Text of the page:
Another creative endeavor tonight. I have spent so much time putting myself down over the last 29 years, but a good friend recently pointed out to me that to insult yourself is to insult God’s Creation. (And I wouldn’t want to insult any other of God’s work, so why would I insult His work in me??) So I think it’s time to see myself as amazing, just like every other thing on Earth!
As you read the definition of authenticity in the chapter for this week, you’ll see that the real heart of the work is practicing the courage to be imperfect, to set boundaries and to allow ourselves to be vulnerable. So many of us were raised to believe that being vulnerable and/or imperfect was being weak and that setting boundaries is selfish and a sign that we can’t handle what’s on our plates. This week, we start to challenge those beliefs. –Brene Brown
One of the first week’s assignments for Brene Brown’s “The Gifts of Imperfection” course is to draw a heart and put in it the names of people whom you feel you can confide in and share your WHOLE heart. However, I decided to take a different perspective on it this time around…
This week, I had to say goodbye to my dog, Lucy. Lucy was very special to me because she was the first dog I ever brought into my OWN home. Loved by all and spoiled rotten, (lending to one of her nicknames, “The Princess Dog”), she had quite the personality. Always the entertainer,and royally stubborn, she often took after the comedienne Lucille Ball. Although I had actually had the name “Lucy” picked out before she was born, it fit her well and “I Love Lucy” was a phrased often used in our home, along with my horrible Ricky Ricardo voice saying “Luuuuuuuccccyyy” when trying to get her attention!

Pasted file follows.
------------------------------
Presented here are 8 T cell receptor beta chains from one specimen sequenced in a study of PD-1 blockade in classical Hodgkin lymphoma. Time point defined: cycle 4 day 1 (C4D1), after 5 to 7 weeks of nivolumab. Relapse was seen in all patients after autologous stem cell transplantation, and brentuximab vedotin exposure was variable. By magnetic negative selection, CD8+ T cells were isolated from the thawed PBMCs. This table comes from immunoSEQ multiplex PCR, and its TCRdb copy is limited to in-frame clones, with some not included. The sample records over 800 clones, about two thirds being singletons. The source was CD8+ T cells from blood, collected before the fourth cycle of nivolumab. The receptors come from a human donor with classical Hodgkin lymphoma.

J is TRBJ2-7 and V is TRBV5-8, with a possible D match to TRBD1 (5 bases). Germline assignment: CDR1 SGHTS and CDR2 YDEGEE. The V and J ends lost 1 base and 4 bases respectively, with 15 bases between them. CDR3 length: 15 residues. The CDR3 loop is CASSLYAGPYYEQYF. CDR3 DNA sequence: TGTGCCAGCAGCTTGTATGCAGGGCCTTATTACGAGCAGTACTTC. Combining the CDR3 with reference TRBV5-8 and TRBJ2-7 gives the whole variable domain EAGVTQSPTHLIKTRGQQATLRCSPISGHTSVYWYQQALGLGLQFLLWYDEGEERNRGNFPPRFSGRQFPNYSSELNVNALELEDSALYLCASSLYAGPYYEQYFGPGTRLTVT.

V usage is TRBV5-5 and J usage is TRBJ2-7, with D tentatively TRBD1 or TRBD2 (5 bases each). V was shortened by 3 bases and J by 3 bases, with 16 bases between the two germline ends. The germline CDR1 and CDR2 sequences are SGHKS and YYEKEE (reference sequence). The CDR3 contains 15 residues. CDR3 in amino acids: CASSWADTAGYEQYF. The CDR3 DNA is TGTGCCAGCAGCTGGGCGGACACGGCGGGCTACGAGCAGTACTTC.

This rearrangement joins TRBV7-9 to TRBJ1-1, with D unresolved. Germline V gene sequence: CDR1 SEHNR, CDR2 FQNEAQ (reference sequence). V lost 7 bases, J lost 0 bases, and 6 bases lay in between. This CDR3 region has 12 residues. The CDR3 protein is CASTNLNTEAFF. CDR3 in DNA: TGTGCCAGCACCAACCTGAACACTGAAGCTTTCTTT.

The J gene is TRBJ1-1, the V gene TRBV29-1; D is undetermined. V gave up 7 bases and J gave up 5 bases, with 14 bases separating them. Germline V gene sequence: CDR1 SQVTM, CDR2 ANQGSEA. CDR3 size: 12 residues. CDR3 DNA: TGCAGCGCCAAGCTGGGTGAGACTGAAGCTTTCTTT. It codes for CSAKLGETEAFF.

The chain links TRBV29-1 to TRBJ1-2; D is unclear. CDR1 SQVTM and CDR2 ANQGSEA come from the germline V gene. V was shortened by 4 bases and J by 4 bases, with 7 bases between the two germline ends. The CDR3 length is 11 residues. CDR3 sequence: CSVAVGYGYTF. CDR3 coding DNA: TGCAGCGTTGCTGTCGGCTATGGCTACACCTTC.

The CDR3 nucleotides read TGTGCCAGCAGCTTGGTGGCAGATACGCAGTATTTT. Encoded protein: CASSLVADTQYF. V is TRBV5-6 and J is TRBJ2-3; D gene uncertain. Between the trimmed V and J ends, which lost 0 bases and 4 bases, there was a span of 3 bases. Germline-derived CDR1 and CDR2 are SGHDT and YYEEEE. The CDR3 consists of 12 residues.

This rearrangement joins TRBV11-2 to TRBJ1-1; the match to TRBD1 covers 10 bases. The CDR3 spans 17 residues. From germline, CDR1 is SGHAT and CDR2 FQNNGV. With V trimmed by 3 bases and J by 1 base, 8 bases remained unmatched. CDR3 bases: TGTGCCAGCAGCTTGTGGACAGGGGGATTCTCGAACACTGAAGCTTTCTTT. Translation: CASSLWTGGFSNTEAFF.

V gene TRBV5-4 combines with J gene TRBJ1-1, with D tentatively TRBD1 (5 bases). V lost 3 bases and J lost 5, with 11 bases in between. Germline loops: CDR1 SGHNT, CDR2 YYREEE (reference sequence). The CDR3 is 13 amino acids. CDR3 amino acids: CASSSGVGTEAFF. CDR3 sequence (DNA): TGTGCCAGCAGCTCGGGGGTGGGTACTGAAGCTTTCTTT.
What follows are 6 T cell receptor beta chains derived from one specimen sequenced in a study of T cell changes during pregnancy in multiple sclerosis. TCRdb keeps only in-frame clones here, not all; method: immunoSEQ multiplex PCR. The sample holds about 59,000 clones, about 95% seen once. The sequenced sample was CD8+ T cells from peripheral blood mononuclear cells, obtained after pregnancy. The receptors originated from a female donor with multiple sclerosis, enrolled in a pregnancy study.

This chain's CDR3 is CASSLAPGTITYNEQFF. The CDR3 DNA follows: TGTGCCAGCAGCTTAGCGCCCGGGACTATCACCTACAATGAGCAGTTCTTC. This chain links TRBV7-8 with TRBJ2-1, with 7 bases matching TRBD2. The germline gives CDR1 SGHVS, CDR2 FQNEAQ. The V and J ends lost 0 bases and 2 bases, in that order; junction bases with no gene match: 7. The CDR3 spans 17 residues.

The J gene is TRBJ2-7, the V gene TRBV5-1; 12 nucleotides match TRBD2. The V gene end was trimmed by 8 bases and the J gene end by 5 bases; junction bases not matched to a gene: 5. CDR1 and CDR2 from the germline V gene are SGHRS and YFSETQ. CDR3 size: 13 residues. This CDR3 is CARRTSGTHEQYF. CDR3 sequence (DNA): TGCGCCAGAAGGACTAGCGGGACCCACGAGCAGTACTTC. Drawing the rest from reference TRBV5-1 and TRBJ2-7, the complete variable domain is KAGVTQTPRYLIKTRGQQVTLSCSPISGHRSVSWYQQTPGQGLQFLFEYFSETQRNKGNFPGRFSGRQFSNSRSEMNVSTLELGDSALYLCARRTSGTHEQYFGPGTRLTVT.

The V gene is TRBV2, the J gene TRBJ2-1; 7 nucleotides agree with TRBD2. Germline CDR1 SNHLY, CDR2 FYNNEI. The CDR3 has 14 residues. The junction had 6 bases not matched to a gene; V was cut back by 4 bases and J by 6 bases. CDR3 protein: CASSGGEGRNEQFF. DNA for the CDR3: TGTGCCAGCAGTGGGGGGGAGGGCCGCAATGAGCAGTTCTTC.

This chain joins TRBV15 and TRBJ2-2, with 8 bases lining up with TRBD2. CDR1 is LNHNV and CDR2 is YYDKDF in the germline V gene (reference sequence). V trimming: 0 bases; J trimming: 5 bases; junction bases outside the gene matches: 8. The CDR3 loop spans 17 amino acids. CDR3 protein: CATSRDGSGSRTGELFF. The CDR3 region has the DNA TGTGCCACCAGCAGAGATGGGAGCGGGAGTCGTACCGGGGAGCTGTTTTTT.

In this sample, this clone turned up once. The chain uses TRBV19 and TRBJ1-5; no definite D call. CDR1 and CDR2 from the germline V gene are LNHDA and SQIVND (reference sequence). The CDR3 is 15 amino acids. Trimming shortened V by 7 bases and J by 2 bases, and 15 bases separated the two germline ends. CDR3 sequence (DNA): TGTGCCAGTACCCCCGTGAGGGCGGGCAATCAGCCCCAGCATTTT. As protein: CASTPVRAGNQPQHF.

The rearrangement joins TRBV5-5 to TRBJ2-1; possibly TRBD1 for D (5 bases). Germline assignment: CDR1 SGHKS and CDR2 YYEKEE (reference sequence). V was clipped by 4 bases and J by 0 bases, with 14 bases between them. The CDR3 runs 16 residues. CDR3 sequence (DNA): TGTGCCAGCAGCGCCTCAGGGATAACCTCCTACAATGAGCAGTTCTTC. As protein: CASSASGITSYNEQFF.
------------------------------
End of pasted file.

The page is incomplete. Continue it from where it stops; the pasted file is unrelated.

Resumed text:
(A funny note: Just like the Lucy in the famed TV show, my Lucy also wound up “in trouble with the law” once or twice! After getting out of the fenced yard and slipping her collar at six months old, she actually got a police escort home, and I got a call in the middle of the workday beckoning me to come get her!)
Unfortunately, Lucy is also the first dog I have seen fall ill and have had to make the heart-wrenching decision to end the suffering for. After struggling with [what I thought were] bladder issues since June, Lucy suddenly went into full kidney failure just before New Year’s. Although an initial hospital stay and treatment offered a brief glance of hope, I knew shortly after bringing her home that she was on borrowed time. She was just not the bouncy, happy Lucy I remembered. She stopped eating completely this weekend–even turning up her nose at the “yummy” baby food they had introduced her to at the vet’s office–and once she could not move Monday night, I knew it was time. As we laid in my bed that night–a rare treat for her–I knew I was spending the last moments with my little doggie girl.
As I sat with her, again, in the vet’s office on Tuesday afternoon as she was sedated before getting the injection, I sat with her and whispered what a good dog she was and how much she had been loved. Although I had known in my heart for two weeks that this moment was going to come, I had had no idea what I would say to her, or even if I would have the “guts” to say it and sit with her as she slipped away. I’m now glad that I did. Despite all of her crazy antics, she knew in the end that I loved her for–not despite of–it all.
Lucy, this heart is for you.